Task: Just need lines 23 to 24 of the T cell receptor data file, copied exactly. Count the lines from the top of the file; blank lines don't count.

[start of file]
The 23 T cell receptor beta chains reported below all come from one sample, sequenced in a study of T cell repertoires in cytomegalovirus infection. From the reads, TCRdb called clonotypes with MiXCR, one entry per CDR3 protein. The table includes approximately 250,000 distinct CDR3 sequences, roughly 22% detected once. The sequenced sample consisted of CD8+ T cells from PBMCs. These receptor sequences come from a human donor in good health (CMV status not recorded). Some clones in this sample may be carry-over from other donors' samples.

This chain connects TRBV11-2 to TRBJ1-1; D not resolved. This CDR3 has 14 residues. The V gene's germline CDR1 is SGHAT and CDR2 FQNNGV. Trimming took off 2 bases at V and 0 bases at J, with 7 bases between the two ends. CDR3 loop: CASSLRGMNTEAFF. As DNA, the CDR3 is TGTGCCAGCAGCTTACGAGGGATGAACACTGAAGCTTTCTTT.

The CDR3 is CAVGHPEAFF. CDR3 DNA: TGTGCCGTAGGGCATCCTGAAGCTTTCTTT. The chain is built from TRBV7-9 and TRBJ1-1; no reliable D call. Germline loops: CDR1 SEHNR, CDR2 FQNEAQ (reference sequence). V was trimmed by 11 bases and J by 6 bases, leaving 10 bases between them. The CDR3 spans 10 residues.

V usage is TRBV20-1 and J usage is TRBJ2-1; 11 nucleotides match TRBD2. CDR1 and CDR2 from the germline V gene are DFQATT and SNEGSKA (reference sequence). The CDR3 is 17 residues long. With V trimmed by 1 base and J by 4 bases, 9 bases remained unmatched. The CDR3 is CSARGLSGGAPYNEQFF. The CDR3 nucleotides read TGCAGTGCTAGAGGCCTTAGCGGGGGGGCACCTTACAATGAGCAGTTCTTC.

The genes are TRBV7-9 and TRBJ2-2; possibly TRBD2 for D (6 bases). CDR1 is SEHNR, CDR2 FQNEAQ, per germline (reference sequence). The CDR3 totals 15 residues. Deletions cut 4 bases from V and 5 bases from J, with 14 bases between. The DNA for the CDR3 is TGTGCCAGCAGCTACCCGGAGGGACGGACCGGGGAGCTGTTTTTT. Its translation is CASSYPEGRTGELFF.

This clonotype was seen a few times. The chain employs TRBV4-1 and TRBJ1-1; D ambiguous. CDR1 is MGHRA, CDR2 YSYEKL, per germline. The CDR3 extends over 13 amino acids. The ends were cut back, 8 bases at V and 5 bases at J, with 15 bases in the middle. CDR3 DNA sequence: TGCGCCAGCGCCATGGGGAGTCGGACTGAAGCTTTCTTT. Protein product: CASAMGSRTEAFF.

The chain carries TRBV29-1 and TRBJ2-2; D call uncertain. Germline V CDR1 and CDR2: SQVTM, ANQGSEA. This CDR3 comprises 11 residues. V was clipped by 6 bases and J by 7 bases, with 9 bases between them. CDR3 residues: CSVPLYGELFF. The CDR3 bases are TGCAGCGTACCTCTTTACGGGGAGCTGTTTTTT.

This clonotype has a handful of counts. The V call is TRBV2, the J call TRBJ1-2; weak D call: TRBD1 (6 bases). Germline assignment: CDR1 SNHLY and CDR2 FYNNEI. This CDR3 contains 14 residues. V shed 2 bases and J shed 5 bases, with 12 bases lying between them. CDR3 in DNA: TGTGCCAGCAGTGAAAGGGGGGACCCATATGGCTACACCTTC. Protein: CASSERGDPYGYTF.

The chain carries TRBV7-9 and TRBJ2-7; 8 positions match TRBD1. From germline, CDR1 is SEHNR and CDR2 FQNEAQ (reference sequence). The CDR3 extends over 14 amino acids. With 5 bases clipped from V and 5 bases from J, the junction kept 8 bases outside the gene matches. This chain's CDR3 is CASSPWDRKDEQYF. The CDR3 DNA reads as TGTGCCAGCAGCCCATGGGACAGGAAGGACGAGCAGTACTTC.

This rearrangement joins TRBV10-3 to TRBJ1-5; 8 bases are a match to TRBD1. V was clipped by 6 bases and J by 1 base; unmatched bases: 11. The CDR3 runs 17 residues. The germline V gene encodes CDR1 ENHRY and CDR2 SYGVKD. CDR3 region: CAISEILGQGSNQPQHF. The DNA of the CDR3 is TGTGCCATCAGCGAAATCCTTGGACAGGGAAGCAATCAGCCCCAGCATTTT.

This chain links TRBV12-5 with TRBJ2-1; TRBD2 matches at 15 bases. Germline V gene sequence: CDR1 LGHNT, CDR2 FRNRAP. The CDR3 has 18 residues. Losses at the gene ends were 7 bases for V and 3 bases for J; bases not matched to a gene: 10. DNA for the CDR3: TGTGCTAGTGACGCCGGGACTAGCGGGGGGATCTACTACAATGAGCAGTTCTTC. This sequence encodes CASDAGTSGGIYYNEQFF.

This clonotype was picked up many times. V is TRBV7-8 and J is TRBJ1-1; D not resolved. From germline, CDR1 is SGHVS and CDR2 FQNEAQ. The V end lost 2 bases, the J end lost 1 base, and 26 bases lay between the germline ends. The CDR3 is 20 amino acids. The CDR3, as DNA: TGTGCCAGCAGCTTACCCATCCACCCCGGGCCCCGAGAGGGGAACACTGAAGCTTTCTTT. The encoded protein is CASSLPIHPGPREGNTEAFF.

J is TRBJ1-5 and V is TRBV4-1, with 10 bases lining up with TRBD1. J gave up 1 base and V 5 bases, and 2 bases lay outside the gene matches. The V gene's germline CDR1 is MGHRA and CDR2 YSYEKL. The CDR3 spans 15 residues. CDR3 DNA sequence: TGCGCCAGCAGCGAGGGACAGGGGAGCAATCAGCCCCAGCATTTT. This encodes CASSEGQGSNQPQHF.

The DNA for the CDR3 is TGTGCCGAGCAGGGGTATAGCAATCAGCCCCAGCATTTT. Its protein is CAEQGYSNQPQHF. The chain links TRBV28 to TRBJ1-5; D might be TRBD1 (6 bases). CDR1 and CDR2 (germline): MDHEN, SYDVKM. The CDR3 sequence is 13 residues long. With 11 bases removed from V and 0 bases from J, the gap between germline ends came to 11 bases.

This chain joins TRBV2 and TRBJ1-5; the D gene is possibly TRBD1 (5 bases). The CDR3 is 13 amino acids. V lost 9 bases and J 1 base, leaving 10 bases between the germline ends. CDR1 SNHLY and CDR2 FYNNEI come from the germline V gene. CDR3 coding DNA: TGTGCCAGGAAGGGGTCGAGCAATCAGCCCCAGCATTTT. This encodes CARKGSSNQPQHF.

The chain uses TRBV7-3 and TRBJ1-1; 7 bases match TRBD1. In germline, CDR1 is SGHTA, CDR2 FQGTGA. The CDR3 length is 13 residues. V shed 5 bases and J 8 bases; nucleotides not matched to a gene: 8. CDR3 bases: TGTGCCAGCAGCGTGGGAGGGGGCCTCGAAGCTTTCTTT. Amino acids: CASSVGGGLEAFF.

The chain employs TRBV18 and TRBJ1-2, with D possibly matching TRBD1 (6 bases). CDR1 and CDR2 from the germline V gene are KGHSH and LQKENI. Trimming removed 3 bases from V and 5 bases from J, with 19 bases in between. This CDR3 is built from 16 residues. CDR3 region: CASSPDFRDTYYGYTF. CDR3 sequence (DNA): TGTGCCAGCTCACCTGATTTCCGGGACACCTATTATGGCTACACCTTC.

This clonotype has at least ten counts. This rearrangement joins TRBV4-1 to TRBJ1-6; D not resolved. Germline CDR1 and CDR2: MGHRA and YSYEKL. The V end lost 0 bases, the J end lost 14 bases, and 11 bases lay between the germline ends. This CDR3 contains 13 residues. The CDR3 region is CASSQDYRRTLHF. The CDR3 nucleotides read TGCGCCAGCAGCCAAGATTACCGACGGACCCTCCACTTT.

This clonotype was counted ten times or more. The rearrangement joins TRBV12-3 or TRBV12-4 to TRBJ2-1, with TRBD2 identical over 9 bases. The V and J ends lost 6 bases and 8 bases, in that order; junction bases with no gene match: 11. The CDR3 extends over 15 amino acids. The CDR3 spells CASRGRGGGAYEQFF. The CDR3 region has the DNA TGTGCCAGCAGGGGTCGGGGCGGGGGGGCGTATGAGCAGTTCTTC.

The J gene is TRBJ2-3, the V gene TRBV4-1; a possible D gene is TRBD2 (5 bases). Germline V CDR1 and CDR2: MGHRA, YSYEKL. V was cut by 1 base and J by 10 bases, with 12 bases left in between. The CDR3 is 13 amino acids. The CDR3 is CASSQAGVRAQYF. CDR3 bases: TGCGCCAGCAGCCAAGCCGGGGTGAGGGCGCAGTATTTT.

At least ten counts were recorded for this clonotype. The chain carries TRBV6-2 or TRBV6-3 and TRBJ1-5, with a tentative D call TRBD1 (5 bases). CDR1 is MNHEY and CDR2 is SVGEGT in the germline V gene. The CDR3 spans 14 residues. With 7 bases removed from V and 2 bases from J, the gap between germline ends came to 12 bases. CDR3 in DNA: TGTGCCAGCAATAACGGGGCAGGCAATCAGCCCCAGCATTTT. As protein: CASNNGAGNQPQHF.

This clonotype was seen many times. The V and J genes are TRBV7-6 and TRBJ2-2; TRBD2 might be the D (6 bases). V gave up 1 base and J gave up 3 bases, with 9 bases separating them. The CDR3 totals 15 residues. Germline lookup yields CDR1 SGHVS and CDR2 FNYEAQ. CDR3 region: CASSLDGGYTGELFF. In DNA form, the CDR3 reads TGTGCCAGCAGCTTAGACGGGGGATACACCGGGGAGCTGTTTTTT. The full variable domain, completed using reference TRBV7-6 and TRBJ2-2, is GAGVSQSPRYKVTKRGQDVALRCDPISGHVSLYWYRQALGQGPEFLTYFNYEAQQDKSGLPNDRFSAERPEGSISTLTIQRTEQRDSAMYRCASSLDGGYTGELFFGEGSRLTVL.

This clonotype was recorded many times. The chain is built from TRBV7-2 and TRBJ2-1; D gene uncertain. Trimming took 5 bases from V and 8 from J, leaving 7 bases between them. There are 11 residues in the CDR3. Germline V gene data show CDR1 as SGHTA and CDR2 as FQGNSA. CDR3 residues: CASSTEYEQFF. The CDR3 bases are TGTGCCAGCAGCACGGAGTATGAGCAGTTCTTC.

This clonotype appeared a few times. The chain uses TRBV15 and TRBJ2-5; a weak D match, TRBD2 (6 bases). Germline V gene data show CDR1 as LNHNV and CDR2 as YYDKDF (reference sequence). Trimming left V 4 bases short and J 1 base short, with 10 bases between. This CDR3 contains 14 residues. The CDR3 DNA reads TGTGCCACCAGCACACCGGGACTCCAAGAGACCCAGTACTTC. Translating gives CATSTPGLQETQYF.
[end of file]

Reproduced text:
This clonotype was recorded many times. The chain is built from TRBV7-2 and TRBJ2-1; D gene uncertain. Trimming took 5 bases from V and 8 from J, leaving 7 bases between them. There are 11 residues in the CDR3. Germline V gene data show CDR1 as SGHTA and CDR2 as FQGNSA. CDR3 residues: CASSTEYEQFF. The CDR3 bases are TGTGCCAGCAGCACGGAGTATGAGCAGTTCTTC.

This clonotype appeared a few times. The chain uses TRBV15 and TRBJ2-5; a weak D match, TRBD2 (6 bases). Germline V gene data show CDR1 as LNHNV and CDR2 as YYDKDF (reference sequence). Trimming left V 4 bases short and J 1 base short, with 10 bases between. This CDR3 contains 14 residues. The CDR3 DNA reads TGTGCCACCAGCACACCGGGACTCCAAGAGACCCAGTACTTC. Translating gives CATSTPGLQETQYF.